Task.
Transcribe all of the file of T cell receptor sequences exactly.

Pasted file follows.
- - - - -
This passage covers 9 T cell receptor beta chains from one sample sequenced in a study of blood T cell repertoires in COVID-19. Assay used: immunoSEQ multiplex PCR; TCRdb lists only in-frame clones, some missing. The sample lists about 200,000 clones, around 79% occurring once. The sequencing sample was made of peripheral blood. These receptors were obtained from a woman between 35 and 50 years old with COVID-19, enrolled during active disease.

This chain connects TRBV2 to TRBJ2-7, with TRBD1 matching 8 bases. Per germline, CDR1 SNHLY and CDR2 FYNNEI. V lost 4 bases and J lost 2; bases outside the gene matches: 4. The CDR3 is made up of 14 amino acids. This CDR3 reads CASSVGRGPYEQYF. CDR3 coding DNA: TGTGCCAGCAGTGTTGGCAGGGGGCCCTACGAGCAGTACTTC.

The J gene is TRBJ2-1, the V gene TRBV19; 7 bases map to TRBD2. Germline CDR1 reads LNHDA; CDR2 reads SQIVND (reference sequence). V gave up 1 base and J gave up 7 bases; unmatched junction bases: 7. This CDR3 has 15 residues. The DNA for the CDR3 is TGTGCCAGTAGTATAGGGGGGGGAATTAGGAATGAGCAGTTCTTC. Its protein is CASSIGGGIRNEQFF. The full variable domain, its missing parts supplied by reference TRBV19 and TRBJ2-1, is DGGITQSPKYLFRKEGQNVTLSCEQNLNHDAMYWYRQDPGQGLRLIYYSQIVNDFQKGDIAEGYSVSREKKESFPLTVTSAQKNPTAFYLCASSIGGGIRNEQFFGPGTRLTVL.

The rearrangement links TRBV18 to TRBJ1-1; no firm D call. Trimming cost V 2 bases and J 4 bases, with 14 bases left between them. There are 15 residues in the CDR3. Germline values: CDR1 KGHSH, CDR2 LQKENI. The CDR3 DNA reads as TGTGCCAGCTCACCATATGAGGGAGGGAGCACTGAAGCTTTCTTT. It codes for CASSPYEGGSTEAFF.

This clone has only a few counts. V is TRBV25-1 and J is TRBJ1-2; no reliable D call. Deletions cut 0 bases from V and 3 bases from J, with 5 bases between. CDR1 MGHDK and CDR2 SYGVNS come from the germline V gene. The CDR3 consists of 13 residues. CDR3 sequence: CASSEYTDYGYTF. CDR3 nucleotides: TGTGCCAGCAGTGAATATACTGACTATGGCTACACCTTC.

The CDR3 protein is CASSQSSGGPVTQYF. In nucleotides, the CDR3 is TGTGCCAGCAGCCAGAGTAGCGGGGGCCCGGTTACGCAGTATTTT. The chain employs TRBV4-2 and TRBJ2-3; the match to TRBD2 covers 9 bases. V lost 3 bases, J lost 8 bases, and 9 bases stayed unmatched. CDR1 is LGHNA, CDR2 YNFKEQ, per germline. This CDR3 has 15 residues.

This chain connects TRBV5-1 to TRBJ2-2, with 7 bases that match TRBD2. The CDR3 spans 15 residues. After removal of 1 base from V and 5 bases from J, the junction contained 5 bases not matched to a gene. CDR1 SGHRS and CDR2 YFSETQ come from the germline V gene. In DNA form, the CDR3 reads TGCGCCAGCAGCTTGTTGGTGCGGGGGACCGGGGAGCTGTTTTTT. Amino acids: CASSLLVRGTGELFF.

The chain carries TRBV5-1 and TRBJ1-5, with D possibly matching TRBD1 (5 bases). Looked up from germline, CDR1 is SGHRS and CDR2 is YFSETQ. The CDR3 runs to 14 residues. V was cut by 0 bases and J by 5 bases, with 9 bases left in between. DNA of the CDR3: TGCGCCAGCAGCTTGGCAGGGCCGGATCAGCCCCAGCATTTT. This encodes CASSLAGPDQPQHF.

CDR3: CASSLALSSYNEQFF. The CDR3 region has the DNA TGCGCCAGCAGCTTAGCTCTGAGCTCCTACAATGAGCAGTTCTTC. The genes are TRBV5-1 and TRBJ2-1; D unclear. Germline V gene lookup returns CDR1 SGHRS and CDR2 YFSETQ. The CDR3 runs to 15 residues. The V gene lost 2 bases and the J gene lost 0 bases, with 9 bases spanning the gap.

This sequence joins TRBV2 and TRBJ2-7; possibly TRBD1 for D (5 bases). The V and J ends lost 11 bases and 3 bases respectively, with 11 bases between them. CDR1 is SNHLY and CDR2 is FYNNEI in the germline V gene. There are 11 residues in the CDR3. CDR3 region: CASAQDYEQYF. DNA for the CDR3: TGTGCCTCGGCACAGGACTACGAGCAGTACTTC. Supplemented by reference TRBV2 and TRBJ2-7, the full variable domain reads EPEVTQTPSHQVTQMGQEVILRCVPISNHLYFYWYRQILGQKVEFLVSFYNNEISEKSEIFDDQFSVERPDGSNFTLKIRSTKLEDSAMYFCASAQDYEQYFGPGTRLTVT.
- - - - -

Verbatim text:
This passage covers 9 T cell receptor beta chains from one sample sequenced in a study of blood T cell repertoires in COVID-19. Assay used: immunoSEQ multiplex PCR; TCRdb lists only in-frame clones, some missing. The sample lists about 200,000 clones, around 79% occurring once. The sequencing sample was made of peripheral blood. These receptors were obtained from a woman between 35 and 50 years old with COVID-19, enrolled during active disease.

This chain connects TRBV2 to TRBJ2-7, with TRBD1 matching 8 bases. Per germline, CDR1 SNHLY and CDR2 FYNNEI. V lost 4 bases and J lost 2; bases outside the gene matches: 4. The CDR3 is made up of 14 amino acids. This CDR3 reads CASSVGRGPYEQYF. CDR3 coding DNA: TGTGCCAGCAGTGTTGGCAGGGGGCCCTACGAGCAGTACTTC.

The J gene is TRBJ2-1, the V gene TRBV19; 7 bases map to TRBD2. Germline CDR1 reads LNHDA; CDR2 reads SQIVND (reference sequence). V gave up 1 base and J gave up 7 bases; unmatched junction bases: 7. This CDR3 has 15 residues. The DNA for the CDR3 is TGTGCCAGTAGTATAGGGGGGGGAATTAGGAATGAGCAGTTCTTC. Its protein is CASSIGGGIRNEQFF. The full variable domain, its missing parts supplied by reference TRBV19 and TRBJ2-1, is DGGITQSPKYLFRKEGQNVTLSCEQNLNHDAMYWYRQDPGQGLRLIYYSQIVNDFQKGDIAEGYSVSREKKESFPLTVTSAQKNPTAFYLCASSIGGGIRNEQFFGPGTRLTVL.

The rearrangement links TRBV18 to TRBJ1-1; no firm D call. Trimming cost V 2 bases and J 4 bases, with 14 bases left between them. There are 15 residues in the CDR3. Germline values: CDR1 KGHSH, CDR2 LQKENI. The CDR3 DNA reads as TGTGCCAGCTCACCATATGAGGGAGGGAGCACTGAAGCTTTCTTT. It codes for CASSPYEGGSTEAFF.

This clone has only a few counts. V is TRBV25-1 and J is TRBJ1-2; no reliable D call. Deletions cut 0 bases from V and 3 bases from J, with 5 bases between. CDR1 MGHDK and CDR2 SYGVNS come from the germline V gene. The CDR3 consists of 13 residues. CDR3 sequence: CASSEYTDYGYTF. CDR3 nucleotides: TGTGCCAGCAGTGAATATACTGACTATGGCTACACCTTC.

The CDR3 protein is CASSQSSGGPVTQYF. In nucleotides, the CDR3 is TGTGCCAGCAGCCAGAGTAGCGGGGGCCCGGTTACGCAGTATTTT. The chain employs TRBV4-2 and TRBJ2-3; the match to TRBD2 covers 9 bases. V lost 3 bases, J lost 8 bases, and 9 bases stayed unmatched. CDR1 is LGHNA, CDR2 YNFKEQ, per germline. This CDR3 has 15 residues.

This chain connects TRBV5-1 to TRBJ2-2, with 7 bases that match TRBD2. The CDR3 spans 15 residues. After removal of 1 base from V and 5 bases from J, the junction contained 5 bases not matched to a gene. CDR1 SGHRS and CDR2 YFSETQ come from the germline V gene. In DNA form, the CDR3 reads TGCGCCAGCAGCTTGTTGGTGCGGGGGACCGGGGAGCTGTTTTTT. Amino acids: CASSLLVRGTGELFF.

The chain carries TRBV5-1 and TRBJ1-5, with D possibly matching TRBD1 (5 bases). Looked up from germline, CDR1 is SGHRS and CDR2 is YFSETQ. The CDR3 runs to 14 residues. V was cut by 0 bases and J by 5 bases, with 9 bases left in between. DNA of the CDR3: TGCGCCAGCAGCTTGGCAGGGCCGGATCAGCCCCAGCATTTT. This encodes CASSLAGPDQPQHF.

CDR3: CASSLALSSYNEQFF. The CDR3 region has the DNA TGCGCCAGCAGCTTAGCTCTGAGCTCCTACAATGAGCAGTTCTTC. The genes are TRBV5-1 and TRBJ2-1; D unclear. Germline V gene lookup returns CDR1 SGHRS and CDR2 YFSETQ. The CDR3 runs to 15 residues. The V gene lost 2 bases and the J gene lost 0 bases, with 9 bases spanning the gap.

This sequence joins TRBV2 and TRBJ2-7; possibly TRBD1 for D (5 bases). The V and J ends lost 11 bases and 3 bases respectively, with 11 bases between them. CDR1 is SNHLY and CDR2 is FYNNEI in the germline V gene. There are 11 residues in the CDR3. CDR3 region: CASAQDYEQYF. DNA for the CDR3: TGTGCCTCGGCACAGGACTACGAGCAGTACTTC. Supplemented by reference TRBV2 and TRBJ2-7, the full variable domain reads EPEVTQTPSHQVTQMGQEVILRCVPISNHLYFYWYRQILGQKVEFLVSFYNNEISEKSEIFDDQFSVERPDGSNFTLKIRSTKLEDSAMYFCASAQDYEQYFGPGTRLTVT.